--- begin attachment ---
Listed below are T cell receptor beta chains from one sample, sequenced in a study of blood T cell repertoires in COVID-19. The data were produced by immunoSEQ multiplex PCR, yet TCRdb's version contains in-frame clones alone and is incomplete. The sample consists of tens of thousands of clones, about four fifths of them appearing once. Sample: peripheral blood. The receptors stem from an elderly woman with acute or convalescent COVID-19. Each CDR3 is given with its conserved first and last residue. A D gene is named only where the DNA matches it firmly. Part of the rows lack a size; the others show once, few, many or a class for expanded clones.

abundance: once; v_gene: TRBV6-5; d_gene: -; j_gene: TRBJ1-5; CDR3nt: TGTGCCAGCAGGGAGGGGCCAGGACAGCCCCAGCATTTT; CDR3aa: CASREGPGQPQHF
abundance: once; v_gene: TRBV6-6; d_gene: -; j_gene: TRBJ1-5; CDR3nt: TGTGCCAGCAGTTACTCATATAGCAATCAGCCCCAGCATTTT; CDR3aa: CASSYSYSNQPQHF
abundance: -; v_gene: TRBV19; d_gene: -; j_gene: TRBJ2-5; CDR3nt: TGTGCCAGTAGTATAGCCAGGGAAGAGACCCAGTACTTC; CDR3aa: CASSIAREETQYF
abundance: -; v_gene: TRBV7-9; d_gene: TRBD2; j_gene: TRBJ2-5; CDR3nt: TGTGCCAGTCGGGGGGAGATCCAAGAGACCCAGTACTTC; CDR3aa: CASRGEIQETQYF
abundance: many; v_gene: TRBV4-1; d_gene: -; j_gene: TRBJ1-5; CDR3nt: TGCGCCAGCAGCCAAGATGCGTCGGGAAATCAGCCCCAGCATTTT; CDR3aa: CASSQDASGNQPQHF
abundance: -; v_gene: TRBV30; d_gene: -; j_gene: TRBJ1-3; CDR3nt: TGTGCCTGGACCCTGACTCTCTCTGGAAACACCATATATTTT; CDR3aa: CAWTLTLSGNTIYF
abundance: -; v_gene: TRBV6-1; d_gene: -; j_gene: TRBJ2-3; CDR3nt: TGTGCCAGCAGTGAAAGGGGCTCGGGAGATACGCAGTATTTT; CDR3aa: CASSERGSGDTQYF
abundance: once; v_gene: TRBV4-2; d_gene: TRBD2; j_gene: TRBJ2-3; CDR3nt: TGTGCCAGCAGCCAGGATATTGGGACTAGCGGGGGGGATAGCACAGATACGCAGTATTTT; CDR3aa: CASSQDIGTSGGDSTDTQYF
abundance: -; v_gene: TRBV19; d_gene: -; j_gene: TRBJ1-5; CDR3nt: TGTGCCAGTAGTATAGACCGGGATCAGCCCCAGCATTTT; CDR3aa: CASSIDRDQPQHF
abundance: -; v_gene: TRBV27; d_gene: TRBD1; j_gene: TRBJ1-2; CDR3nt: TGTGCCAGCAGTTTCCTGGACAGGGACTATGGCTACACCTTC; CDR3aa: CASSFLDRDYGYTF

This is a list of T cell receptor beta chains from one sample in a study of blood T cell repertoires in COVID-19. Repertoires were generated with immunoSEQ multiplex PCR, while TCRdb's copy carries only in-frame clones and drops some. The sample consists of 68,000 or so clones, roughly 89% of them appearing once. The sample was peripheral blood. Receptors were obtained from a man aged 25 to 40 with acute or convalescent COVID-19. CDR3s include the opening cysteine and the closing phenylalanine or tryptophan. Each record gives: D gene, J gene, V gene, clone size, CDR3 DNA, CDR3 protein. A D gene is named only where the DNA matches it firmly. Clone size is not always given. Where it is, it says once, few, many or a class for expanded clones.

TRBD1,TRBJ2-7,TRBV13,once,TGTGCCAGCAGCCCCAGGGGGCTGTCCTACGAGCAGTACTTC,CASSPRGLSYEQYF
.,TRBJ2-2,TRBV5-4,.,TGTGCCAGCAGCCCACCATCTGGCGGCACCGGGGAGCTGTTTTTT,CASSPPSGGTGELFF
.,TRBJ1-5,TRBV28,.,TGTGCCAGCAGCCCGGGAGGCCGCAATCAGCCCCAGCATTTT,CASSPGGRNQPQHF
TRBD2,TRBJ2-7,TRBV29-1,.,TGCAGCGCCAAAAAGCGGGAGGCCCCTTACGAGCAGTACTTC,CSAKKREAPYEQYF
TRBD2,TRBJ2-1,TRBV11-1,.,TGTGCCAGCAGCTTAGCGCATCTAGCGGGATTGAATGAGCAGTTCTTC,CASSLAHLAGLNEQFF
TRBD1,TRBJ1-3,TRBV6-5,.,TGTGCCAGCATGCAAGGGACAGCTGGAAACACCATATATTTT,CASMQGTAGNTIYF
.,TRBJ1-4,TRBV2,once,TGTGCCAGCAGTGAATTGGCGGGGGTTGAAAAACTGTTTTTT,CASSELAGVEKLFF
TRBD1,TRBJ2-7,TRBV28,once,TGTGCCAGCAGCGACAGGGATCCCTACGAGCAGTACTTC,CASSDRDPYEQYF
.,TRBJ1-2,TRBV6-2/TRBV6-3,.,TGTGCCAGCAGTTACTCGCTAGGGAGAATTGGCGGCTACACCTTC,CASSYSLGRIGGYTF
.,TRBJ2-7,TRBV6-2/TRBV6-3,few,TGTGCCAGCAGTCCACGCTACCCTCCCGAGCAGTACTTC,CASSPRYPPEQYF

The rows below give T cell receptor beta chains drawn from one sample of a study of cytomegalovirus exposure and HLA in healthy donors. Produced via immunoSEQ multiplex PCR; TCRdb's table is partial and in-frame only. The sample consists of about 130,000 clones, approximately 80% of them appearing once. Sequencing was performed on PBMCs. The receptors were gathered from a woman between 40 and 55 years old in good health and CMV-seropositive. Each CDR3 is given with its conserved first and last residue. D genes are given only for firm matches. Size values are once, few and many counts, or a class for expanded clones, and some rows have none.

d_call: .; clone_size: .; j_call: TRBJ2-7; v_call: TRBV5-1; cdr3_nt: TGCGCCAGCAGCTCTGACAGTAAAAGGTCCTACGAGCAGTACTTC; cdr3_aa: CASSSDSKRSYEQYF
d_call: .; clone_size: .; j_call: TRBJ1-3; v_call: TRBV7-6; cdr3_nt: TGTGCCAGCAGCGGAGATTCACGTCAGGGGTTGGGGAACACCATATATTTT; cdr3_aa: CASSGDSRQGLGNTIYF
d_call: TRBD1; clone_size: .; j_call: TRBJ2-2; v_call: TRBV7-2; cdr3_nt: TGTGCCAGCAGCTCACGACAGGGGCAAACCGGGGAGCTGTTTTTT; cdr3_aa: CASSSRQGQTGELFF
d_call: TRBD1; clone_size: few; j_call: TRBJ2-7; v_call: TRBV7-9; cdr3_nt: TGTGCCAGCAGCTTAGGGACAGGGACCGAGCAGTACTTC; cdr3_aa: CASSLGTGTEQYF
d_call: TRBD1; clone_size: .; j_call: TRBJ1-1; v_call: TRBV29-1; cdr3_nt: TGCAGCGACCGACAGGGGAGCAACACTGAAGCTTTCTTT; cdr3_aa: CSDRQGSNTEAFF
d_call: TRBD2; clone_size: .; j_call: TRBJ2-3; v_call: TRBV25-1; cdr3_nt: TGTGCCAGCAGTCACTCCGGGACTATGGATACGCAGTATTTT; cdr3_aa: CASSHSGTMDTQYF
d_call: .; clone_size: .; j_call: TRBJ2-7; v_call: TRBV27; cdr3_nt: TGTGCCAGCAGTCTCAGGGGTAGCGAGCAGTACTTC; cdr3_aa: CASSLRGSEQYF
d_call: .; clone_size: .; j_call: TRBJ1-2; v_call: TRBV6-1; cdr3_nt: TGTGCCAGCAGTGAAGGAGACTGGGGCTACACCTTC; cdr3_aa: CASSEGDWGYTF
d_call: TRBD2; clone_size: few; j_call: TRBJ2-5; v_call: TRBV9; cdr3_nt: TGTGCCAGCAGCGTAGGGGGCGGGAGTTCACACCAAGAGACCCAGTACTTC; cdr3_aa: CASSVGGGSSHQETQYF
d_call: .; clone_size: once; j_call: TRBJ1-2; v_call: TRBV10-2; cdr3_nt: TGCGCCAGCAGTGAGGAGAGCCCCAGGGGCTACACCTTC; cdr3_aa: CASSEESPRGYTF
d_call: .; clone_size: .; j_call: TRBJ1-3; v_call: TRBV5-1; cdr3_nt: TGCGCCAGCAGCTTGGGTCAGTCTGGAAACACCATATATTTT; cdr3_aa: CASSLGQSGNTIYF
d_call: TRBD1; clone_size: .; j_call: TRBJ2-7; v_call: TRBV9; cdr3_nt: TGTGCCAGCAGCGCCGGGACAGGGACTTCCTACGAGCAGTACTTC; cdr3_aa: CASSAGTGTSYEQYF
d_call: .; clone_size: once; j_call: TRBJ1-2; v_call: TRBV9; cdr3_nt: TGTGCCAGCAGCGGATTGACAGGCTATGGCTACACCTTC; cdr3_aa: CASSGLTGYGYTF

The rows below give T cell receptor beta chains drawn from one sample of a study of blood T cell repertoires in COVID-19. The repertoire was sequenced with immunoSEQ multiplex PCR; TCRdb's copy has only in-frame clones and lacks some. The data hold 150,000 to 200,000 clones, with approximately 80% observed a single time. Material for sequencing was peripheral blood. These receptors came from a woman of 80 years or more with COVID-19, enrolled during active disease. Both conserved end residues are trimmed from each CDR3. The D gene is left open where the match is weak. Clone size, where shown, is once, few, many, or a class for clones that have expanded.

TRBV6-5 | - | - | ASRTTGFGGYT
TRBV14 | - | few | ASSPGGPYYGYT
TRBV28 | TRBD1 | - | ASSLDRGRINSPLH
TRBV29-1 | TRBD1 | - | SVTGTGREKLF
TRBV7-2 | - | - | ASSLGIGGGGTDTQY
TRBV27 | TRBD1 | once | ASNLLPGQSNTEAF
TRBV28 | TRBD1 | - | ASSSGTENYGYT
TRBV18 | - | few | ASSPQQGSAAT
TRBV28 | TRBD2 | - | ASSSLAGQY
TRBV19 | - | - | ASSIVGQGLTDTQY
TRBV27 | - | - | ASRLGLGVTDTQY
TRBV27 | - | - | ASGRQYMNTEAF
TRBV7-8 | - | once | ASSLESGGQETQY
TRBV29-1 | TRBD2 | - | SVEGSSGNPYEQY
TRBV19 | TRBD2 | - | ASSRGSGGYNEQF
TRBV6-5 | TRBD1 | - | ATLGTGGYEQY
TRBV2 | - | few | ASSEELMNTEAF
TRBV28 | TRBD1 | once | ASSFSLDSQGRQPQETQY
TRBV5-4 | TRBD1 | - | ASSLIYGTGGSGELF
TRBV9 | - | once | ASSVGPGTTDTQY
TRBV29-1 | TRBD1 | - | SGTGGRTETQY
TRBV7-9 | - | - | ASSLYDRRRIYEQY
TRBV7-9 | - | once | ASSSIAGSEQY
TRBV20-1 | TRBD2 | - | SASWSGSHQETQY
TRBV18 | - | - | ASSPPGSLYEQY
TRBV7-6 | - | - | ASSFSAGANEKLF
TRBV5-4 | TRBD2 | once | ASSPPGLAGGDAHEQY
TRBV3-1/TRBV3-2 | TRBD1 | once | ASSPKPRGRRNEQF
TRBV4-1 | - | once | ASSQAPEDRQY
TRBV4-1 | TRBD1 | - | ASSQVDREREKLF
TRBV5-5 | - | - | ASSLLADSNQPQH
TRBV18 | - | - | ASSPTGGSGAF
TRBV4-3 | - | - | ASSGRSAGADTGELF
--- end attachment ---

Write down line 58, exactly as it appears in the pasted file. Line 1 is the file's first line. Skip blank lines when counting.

TRBV29-1 | TRBD1 | - | SGTGGRTETQY